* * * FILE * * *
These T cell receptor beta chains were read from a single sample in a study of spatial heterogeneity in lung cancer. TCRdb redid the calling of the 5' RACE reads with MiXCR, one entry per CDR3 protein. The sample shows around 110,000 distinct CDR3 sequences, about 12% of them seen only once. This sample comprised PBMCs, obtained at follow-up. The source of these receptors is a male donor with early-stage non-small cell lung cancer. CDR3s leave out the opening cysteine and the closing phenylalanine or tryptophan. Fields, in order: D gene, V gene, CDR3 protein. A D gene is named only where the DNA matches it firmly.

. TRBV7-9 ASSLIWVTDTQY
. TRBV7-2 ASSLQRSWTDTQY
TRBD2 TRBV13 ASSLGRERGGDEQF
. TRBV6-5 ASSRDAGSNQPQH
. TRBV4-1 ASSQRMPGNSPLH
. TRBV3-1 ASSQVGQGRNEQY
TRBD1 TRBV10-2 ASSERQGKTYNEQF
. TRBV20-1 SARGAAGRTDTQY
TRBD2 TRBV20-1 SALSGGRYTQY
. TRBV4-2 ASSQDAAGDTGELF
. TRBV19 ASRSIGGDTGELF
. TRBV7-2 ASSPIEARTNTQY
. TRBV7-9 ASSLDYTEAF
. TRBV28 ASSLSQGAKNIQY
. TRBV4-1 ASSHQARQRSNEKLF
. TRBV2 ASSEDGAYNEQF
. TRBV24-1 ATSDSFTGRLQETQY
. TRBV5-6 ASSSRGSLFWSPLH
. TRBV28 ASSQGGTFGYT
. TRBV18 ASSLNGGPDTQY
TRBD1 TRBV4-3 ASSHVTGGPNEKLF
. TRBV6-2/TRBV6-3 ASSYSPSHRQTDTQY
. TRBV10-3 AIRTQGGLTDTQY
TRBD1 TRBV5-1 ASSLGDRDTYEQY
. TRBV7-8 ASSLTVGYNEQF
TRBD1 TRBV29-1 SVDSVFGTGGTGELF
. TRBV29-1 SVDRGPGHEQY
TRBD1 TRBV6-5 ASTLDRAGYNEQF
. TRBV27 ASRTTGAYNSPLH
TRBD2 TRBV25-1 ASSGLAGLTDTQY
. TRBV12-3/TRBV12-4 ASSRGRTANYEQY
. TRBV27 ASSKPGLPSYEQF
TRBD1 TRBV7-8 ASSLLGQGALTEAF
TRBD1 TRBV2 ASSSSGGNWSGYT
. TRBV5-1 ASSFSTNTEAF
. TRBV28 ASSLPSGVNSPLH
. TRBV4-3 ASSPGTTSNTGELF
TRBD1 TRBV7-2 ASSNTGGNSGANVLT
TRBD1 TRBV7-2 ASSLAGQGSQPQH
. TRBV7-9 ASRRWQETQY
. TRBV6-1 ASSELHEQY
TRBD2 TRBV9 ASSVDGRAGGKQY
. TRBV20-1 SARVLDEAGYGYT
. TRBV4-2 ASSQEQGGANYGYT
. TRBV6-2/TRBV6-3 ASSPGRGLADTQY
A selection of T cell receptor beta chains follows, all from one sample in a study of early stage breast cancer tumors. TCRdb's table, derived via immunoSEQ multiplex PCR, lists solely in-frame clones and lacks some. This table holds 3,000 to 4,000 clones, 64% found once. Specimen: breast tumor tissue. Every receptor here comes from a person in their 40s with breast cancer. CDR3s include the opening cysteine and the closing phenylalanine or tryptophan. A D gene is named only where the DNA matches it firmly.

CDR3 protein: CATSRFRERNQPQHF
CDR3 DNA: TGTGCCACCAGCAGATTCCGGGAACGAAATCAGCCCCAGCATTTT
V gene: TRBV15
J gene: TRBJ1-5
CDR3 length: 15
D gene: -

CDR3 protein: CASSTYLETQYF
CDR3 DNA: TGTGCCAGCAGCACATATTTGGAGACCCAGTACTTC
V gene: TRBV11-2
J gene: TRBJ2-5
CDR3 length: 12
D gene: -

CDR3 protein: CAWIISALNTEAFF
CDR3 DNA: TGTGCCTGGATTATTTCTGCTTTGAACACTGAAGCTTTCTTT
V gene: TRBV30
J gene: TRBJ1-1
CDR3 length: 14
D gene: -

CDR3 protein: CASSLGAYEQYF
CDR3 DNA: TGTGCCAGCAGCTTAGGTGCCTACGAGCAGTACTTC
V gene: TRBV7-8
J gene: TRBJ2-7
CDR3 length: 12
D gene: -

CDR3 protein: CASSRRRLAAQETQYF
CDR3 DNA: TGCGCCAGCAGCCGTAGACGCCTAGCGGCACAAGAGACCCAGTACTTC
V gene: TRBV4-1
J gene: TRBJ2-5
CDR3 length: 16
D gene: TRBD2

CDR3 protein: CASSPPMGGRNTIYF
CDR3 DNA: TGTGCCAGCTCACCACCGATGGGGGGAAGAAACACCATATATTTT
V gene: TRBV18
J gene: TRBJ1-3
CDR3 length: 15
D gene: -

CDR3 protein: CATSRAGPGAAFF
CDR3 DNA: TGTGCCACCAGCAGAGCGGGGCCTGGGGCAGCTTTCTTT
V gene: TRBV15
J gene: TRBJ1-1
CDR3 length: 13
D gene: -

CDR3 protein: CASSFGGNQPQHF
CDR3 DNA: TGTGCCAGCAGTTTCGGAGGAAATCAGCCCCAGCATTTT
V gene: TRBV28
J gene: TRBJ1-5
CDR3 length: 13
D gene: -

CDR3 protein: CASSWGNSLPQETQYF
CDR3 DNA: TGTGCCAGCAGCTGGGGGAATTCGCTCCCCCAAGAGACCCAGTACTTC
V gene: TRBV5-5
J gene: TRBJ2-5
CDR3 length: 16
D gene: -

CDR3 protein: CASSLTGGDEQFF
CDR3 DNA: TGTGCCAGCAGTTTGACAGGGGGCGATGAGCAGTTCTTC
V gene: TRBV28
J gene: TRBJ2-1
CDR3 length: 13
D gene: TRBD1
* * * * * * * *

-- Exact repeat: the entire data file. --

These T cell receptor beta chains were read from a single sample in a study of spatial heterogeneity in lung cancer. TCRdb redid the calling of the 5' RACE reads with MiXCR, one entry per CDR3 protein. The sample shows around 110,000 distinct CDR3 sequences, about 12% of them seen only once. This sample comprised PBMCs, obtained at follow-up. The source of these receptors is a male donor with early-stage non-small cell lung cancer. CDR3s leave out the opening cysteine and the closing phenylalanine or tryptophan. Fields, in order: D gene, V gene, CDR3 protein. A D gene is named only where the DNA matches it firmly.

. TRBV7-9 ASSLIWVTDTQY
. TRBV7-2 ASSLQRSWTDTQY
TRBD2 TRBV13 ASSLGRERGGDEQF
. TRBV6-5 ASSRDAGSNQPQH
. TRBV4-1 ASSQRMPGNSPLH
. TRBV3-1 ASSQVGQGRNEQY
TRBD1 TRBV10-2 ASSERQGKTYNEQF
. TRBV20-1 SARGAAGRTDTQY
TRBD2 TRBV20-1 SALSGGRYTQY
. TRBV4-2 ASSQDAAGDTGELF
. TRBV19 ASRSIGGDTGELF
. TRBV7-2 ASSPIEARTNTQY
. TRBV7-9 ASSLDYTEAF
. TRBV28 ASSLSQGAKNIQY
. TRBV4-1 ASSHQARQRSNEKLF
. TRBV2 ASSEDGAYNEQF
. TRBV24-1 ATSDSFTGRLQETQY
. TRBV5-6 ASSSRGSLFWSPLH
. TRBV28 ASSQGGTFGYT
. TRBV18 ASSLNGGPDTQY
TRBD1 TRBV4-3 ASSHVTGGPNEKLF
. TRBV6-2/TRBV6-3 ASSYSPSHRQTDTQY
. TRBV10-3 AIRTQGGLTDTQY
TRBD1 TRBV5-1 ASSLGDRDTYEQY
. TRBV7-8 ASSLTVGYNEQF
TRBD1 TRBV29-1 SVDSVFGTGGTGELF
. TRBV29-1 SVDRGPGHEQY
TRBD1 TRBV6-5 ASTLDRAGYNEQF
. TRBV27 ASRTTGAYNSPLH
TRBD2 TRBV25-1 ASSGLAGLTDTQY
. TRBV12-3/TRBV12-4 ASSRGRTANYEQY
. TRBV27 ASSKPGLPSYEQF
TRBD1 TRBV7-8 ASSLLGQGALTEAF
TRBD1 TRBV2 ASSSSGGNWSGYT
. TRBV5-1 ASSFSTNTEAF
. TRBV28 ASSLPSGVNSPLH
. TRBV4-3 ASSPGTTSNTGELF
TRBD1 TRBV7-2 ASSNTGGNSGANVLT
TRBD1 TRBV7-2 ASSLAGQGSQPQH
. TRBV7-9 ASRRWQETQY
. TRBV6-1 ASSELHEQY
TRBD2 TRBV9 ASSVDGRAGGKQY
. TRBV20-1 SARVLDEAGYGYT
. TRBV4-2 ASSQEQGGANYGYT
. TRBV6-2/TRBV6-3 ASSPGRGLADTQY
A selection of T cell receptor beta chains follows, all from one sample in a study of early stage breast cancer tumors. TCRdb's table, derived via immunoSEQ multiplex PCR, lists solely in-frame clones and lacks some. This table holds 3,000 to 4,000 clones, 64% found once. Specimen: breast tumor tissue. Every receptor here comes from a person in their 40s with breast cancer. CDR3s include the opening cysteine and the closing phenylalanine or tryptophan. A D gene is named only where the DNA matches it firmly.

CDR3 protein: CATSRFRERNQPQHF
CDR3 DNA: TGTGCCACCAGCAGATTCCGGGAACGAAATCAGCCCCAGCATTTT
V gene: TRBV15
J gene: TRBJ1-5
CDR3 length: 15
D gene: -

CDR3 protein: CASSTYLETQYF
CDR3 DNA: TGTGCCAGCAGCACATATTTGGAGACCCAGTACTTC
V gene: TRBV11-2
J gene: TRBJ2-5
CDR3 length: 12
D gene: -

CDR3 protein: CAWIISALNTEAFF
CDR3 DNA: TGTGCCTGGATTATTTCTGCTTTGAACACTGAAGCTTTCTTT
V gene: TRBV30
J gene: TRBJ1-1
CDR3 length: 14
D gene: -

CDR3 protein: CASSLGAYEQYF
CDR3 DNA: TGTGCCAGCAGCTTAGGTGCCTACGAGCAGTACTTC
V gene: TRBV7-8
J gene: TRBJ2-7
CDR3 length: 12
D gene: -

CDR3 protein: CASSRRRLAAQETQYF
CDR3 DNA: TGCGCCAGCAGCCGTAGACGCCTAGCGGCACAAGAGACCCAGTACTTC
V gene: TRBV4-1
J gene: TRBJ2-5
CDR3 length: 16
D gene: TRBD2

CDR3 protein: CASSPPMGGRNTIYF
CDR3 DNA: TGTGCCAGCTCACCACCGATGGGGGGAAGAAACACCATATATTTT
V gene: TRBV18
J gene: TRBJ1-3
CDR3 length: 15
D gene: -

CDR3 protein: CATSRAGPGAAFF
CDR3 DNA: TGTGCCACCAGCAGAGCGGGGCCTGGGGCAGCTTTCTTT
V gene: TRBV15
J gene: TRBJ1-1
CDR3 length: 13
D gene: -

CDR3 protein: CASSFGGNQPQHF
CDR3 DNA: TGTGCCAGCAGTTTCGGAGGAAATCAGCCCCAGCATTTT
V gene: TRBV28
J gene: TRBJ1-5
CDR3 length: 13
D gene: -

CDR3 protein: CASSWGNSLPQETQYF
CDR3 DNA: TGTGCCAGCAGCTGGGGGAATTCGCTCCCCCAAGAGACCCAGTACTTC
V gene: TRBV5-5
J gene: TRBJ2-5
CDR3 length: 16
D gene: -

CDR3 protein: CASSLTGGDEQFF
CDR3 DNA: TGTGCCAGCAGTTTGACAGGGGGCGATGAGCAGTTCTTC
V gene: TRBV28
J gene: TRBJ2-1
CDR3 length: 13
D gene: TRBD1